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Spadina Literary Review  —  edition 15 page 04

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Around the corner is a small staffroom, a back office, situated beneath a grand set of stairs leading to the guest rooms. There is no door to block access this time so he investigates. The filing cabinets and glass fronted cupboards are locked. There are no ornaments or trophies on display. Pinned to the corkboard are postcards and papers but they too are unmarked. Standing upright adjacent to an empty wastepaper basket is a bare hat stand.

In an attempt to cause some change in his immediate environment, he hangs his hat upon the hat stand and leaves the office. As he makes an exit, his hand flicks the light switch by the door. Yet the bulb continues to shine. He toys with the light switch and watches the bulb all the while. No action of his on the light switch is able to modify the lighting in the room.

The plush red carpet on the stairs is inviting. As are the brass railings running up either side. A gold cord suspended from the deep red curtains secures them in their place. Beyond them, the cream wallpaper is replaced by dark wooden panelling decorated by bland and plain landscapes, each nearly resembling the next, which could be of anywhere.

He spots a row of elevator doors to the other side of the desk. Once more his squeaky shoes track his progress across the lobby. He selects the far right elevator, for no particular reason or emotion, and presses the button. Expecting it to be as unresponsive as the light switch, he is surprised when the doors open to the inside of the lift. He steps in and it bucks moderately under his weight. Within this confined space he is able to inspect his appearance on the flawless mirrors lining the walls.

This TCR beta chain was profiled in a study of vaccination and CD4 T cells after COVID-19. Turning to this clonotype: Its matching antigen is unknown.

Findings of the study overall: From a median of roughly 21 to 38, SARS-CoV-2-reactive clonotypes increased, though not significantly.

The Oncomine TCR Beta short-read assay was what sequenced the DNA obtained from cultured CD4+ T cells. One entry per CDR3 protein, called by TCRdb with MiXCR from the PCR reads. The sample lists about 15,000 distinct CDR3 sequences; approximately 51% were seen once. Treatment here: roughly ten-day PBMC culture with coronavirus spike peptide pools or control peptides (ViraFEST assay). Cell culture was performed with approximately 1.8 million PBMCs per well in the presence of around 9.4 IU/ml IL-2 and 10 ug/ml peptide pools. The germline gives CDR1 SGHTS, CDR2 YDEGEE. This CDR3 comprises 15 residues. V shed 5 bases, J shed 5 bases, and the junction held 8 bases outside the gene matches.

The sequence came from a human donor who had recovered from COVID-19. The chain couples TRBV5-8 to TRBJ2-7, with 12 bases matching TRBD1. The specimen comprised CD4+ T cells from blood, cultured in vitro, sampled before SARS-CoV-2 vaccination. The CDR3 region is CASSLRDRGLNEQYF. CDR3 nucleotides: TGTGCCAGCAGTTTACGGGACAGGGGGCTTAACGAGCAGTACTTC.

Adjusting his glasses he sees himself, a dirty blond haired man in his early forties. His cheeks are not overly pale nor are they ruddy. His rounded nose is not spoilt by a scar or pockmark and his ears do not stick out, instead serving as perfectly average and balanced pegs to hang the frames of his glasses upon. The frames themselves are smooth and black with no indentation or logo. He takes them off and opens and closes them. The motions are smooth, without resistance. Replacing them, he sees that he is of middling weight and height and is generally mediocre all around. So why does he seem unfamiliar?

The elevator doors close and he shuts his eyes. He points a single finger from his right hand. He holds it hovering in front of the buttons and swirls it around in the air. He finishes this flourish by pushing on a haphazard button, which promptly lights up. In this way he has succeeded in selecting a floor at random. The lift hums and, eyes still shut, he feels pressure on the soles of his feet as the small container rises. The lift dings, startling him. The door opens. Tentatively, he treads a single foot on the carpeted corridor.

The pattern here is identical to that of the top of the stairs back in the lobby. Dark wooden panels poorly lit by converted gas lamps, bland watercolours and two-tone photographs, probably of the rest of the resort, but it’s difficult to determine. Nose almost pressed to the glass, he examines one of the pictures closely, as if to spot some afore unseen landmark yet the effort is fruitless.

He strides down the corridor and begins trying the un-numbered doors, all of which are locked. As if to mock him, each doorknob rattles emptily with the same repeated syllable. His steps are muffled by the plush red carpet, which ordinarily would appear worn at any other hotel in any other place, but here it is immaculately kept.

Panic breaks. He begins to run. How has he not reached an end to the corridor yet? The lift has disappeared from view down the lengthy stretch behind him. The light does not change, the curvature of the corridor is constant. It is all the same. Uniform. Occasionally he stops and tugs at doors, shoving against the panels with his shoulder. Now he bangs against them and cries out incomprehensibly. He beats his fists raw and bloody in desperation.

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